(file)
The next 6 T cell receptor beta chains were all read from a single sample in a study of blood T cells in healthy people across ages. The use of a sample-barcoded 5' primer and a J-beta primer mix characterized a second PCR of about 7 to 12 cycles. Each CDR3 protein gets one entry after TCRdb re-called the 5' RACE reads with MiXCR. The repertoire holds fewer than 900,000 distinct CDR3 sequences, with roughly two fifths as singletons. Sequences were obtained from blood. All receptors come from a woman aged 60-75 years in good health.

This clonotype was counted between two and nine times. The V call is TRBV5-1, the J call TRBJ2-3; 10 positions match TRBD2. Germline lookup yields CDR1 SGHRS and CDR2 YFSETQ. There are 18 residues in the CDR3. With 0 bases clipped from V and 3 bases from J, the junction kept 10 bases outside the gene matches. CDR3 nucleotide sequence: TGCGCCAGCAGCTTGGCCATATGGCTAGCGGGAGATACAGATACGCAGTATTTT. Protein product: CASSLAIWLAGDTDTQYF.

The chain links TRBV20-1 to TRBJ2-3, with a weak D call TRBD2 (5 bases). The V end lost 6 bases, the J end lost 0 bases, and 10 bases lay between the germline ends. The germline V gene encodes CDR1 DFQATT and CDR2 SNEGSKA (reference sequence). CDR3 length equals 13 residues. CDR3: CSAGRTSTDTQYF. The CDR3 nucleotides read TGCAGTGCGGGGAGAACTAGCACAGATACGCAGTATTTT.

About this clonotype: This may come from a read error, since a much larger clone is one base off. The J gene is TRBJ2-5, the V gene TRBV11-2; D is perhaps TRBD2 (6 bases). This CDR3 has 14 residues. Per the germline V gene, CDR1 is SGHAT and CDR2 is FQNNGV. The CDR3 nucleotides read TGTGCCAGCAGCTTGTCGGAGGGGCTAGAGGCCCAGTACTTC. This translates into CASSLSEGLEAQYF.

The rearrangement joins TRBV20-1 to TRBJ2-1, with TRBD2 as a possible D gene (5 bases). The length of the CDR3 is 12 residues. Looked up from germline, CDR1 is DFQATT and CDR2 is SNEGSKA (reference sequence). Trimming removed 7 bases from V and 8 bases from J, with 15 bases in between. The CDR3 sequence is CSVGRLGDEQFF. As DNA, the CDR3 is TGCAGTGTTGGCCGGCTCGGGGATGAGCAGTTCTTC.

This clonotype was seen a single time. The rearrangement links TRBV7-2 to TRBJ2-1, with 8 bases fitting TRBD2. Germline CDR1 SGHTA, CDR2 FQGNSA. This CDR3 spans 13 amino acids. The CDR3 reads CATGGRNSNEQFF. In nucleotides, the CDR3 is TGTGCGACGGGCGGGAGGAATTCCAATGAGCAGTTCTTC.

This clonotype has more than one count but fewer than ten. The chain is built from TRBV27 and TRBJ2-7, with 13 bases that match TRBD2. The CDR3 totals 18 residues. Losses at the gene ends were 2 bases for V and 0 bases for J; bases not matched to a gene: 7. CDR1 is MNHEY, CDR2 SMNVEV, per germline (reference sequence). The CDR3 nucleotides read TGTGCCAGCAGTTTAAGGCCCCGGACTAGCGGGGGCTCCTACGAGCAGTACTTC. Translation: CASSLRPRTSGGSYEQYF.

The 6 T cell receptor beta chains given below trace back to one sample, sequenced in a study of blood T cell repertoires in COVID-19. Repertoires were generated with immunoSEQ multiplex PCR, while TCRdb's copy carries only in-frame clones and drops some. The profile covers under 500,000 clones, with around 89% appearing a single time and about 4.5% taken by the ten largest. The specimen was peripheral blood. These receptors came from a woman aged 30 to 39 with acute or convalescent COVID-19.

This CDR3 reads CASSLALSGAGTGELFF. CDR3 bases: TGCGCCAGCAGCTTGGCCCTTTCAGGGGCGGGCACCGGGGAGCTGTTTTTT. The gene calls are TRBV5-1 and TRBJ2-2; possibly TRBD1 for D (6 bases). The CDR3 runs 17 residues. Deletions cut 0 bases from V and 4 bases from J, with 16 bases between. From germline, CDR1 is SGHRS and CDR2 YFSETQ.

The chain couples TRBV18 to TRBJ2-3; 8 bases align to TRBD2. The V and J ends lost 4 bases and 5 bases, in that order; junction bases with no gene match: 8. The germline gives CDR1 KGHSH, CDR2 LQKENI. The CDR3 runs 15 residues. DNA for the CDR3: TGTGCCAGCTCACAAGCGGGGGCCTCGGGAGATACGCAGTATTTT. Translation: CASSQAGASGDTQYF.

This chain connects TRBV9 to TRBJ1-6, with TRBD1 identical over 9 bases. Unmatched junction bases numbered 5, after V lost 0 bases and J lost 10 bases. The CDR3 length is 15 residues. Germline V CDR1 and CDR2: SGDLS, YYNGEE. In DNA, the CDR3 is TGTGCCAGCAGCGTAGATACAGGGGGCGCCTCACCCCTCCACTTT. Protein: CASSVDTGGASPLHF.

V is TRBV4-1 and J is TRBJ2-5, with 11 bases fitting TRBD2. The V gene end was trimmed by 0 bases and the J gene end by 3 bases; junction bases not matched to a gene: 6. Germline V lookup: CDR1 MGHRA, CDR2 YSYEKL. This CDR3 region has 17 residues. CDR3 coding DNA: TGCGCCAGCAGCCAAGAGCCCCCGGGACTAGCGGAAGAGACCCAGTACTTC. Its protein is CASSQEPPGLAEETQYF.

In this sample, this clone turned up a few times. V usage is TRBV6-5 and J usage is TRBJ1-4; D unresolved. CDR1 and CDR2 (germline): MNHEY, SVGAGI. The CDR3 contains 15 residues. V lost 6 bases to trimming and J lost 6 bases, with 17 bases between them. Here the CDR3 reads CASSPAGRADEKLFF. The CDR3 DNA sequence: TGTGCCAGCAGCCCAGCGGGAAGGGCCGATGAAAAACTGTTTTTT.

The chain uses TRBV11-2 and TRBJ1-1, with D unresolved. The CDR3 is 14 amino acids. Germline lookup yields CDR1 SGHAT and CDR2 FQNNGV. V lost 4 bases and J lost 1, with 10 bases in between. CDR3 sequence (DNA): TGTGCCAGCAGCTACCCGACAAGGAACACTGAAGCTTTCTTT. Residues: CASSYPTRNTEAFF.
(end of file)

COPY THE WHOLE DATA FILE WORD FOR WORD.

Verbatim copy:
The next 6 T cell receptor beta chains were all read from a single sample in a study of blood T cells in healthy people across ages. The use of a sample-barcoded 5' primer and a J-beta primer mix characterized a second PCR of about 7 to 12 cycles. Each CDR3 protein gets one entry after TCRdb re-called the 5' RACE reads with MiXCR. The repertoire holds fewer than 900,000 distinct CDR3 sequences, with roughly two fifths as singletons. Sequences were obtained from blood. All receptors come from a woman aged 60-75 years in good health.

This clonotype was counted between two and nine times. The V call is TRBV5-1, the J call TRBJ2-3; 10 positions match TRBD2. Germline lookup yields CDR1 SGHRS and CDR2 YFSETQ. There are 18 residues in the CDR3. With 0 bases clipped from V and 3 bases from J, the junction kept 10 bases outside the gene matches. CDR3 nucleotide sequence: TGCGCCAGCAGCTTGGCCATATGGCTAGCGGGAGATACAGATACGCAGTATTTT. Protein product: CASSLAIWLAGDTDTQYF.

The chain links TRBV20-1 to TRBJ2-3, with a weak D call TRBD2 (5 bases). The V end lost 6 bases, the J end lost 0 bases, and 10 bases lay between the germline ends. The germline V gene encodes CDR1 DFQATT and CDR2 SNEGSKA (reference sequence). CDR3 length equals 13 residues. CDR3: CSAGRTSTDTQYF. The CDR3 nucleotides read TGCAGTGCGGGGAGAACTAGCACAGATACGCAGTATTTT.

About this clonotype: This may come from a read error, since a much larger clone is one base off. The J gene is TRBJ2-5, the V gene TRBV11-2; D is perhaps TRBD2 (6 bases). This CDR3 has 14 residues. Per the germline V gene, CDR1 is SGHAT and CDR2 is FQNNGV. The CDR3 nucleotides read TGTGCCAGCAGCTTGTCGGAGGGGCTAGAGGCCCAGTACTTC. This translates into CASSLSEGLEAQYF.

The rearrangement joins TRBV20-1 to TRBJ2-1, with TRBD2 as a possible D gene (5 bases). The length of the CDR3 is 12 residues. Looked up from germline, CDR1 is DFQATT and CDR2 is SNEGSKA (reference sequence). Trimming removed 7 bases from V and 8 bases from J, with 15 bases in between. The CDR3 sequence is CSVGRLGDEQFF. As DNA, the CDR3 is TGCAGTGTTGGCCGGCTCGGGGATGAGCAGTTCTTC.

This clonotype was seen a single time. The rearrangement links TRBV7-2 to TRBJ2-1, with 8 bases fitting TRBD2. Germline CDR1 SGHTA, CDR2 FQGNSA. This CDR3 spans 13 amino acids. The CDR3 reads CATGGRNSNEQFF. In nucleotides, the CDR3 is TGTGCGACGGGCGGGAGGAATTCCAATGAGCAGTTCTTC.

This clonotype has more than one count but fewer than ten. The chain is built from TRBV27 and TRBJ2-7, with 13 bases that match TRBD2. The CDR3 totals 18 residues. Losses at the gene ends were 2 bases for V and 0 bases for J; bases not matched to a gene: 7. CDR1 is MNHEY, CDR2 SMNVEV, per germline (reference sequence). The CDR3 nucleotides read TGTGCCAGCAGTTTAAGGCCCCGGACTAGCGGGGGCTCCTACGAGCAGTACTTC. Translation: CASSLRPRTSGGSYEQYF.

The 6 T cell receptor beta chains given below trace back to one sample, sequenced in a study of blood T cell repertoires in COVID-19. Repertoires were generated with immunoSEQ multiplex PCR, while TCRdb's copy carries only in-frame clones and drops some. The profile covers under 500,000 clones, with around 89% appearing a single time and about 4.5% taken by the ten largest. The specimen was peripheral blood. These receptors came from a woman aged 30 to 39 with acute or convalescent COVID-19.

This CDR3 reads CASSLALSGAGTGELFF. CDR3 bases: TGCGCCAGCAGCTTGGCCCTTTCAGGGGCGGGCACCGGGGAGCTGTTTTTT. The gene calls are TRBV5-1 and TRBJ2-2; possibly TRBD1 for D (6 bases). The CDR3 runs 17 residues. Deletions cut 0 bases from V and 4 bases from J, with 16 bases between. From germline, CDR1 is SGHRS and CDR2 YFSETQ.

The chain couples TRBV18 to TRBJ2-3; 8 bases align to TRBD2. The V and J ends lost 4 bases and 5 bases, in that order; junction bases with no gene match: 8. The germline gives CDR1 KGHSH, CDR2 LQKENI. The CDR3 runs 15 residues. DNA for the CDR3: TGTGCCAGCTCACAAGCGGGGGCCTCGGGAGATACGCAGTATTTT. Translation: CASSQAGASGDTQYF.

This chain connects TRBV9 to TRBJ1-6, with TRBD1 identical over 9 bases. Unmatched junction bases numbered 5, after V lost 0 bases and J lost 10 bases. The CDR3 length is 15 residues. Germline V CDR1 and CDR2: SGDLS, YYNGEE. In DNA, the CDR3 is TGTGCCAGCAGCGTAGATACAGGGGGCGCCTCACCCCTCCACTTT. Protein: CASSVDTGGASPLHF.

V is TRBV4-1 and J is TRBJ2-5, with 11 bases fitting TRBD2. The V gene end was trimmed by 0 bases and the J gene end by 3 bases; junction bases not matched to a gene: 6. Germline V lookup: CDR1 MGHRA, CDR2 YSYEKL. This CDR3 region has 17 residues. CDR3 coding DNA: TGCGCCAGCAGCCAAGAGCCCCCGGGACTAGCGGAAGAGACCCAGTACTTC. Its protein is CASSQEPPGLAEETQYF.

In this sample, this clone turned up a few times. V usage is TRBV6-5 and J usage is TRBJ1-4; D unresolved. CDR1 and CDR2 (germline): MNHEY, SVGAGI. The CDR3 contains 15 residues. V lost 6 bases to trimming and J lost 6 bases, with 17 bases between them. Here the CDR3 reads CASSPAGRADEKLFF. The CDR3 DNA sequence: TGTGCCAGCAGCCCAGCGGGAAGGGCCGATGAAAAACTGTTTTTT.

The chain uses TRBV11-2 and TRBJ1-1, with D unresolved. The CDR3 is 14 amino acids. Germline lookup yields CDR1 SGHAT and CDR2 FQNNGV. V lost 4 bases and J lost 1, with 10 bases in between. CDR3 sequence (DNA): TGTGCCAGCAGCTACCCGACAAGGAACACTGAAGCTTTCTTT. Residues: CASSYPTRNTEAFF.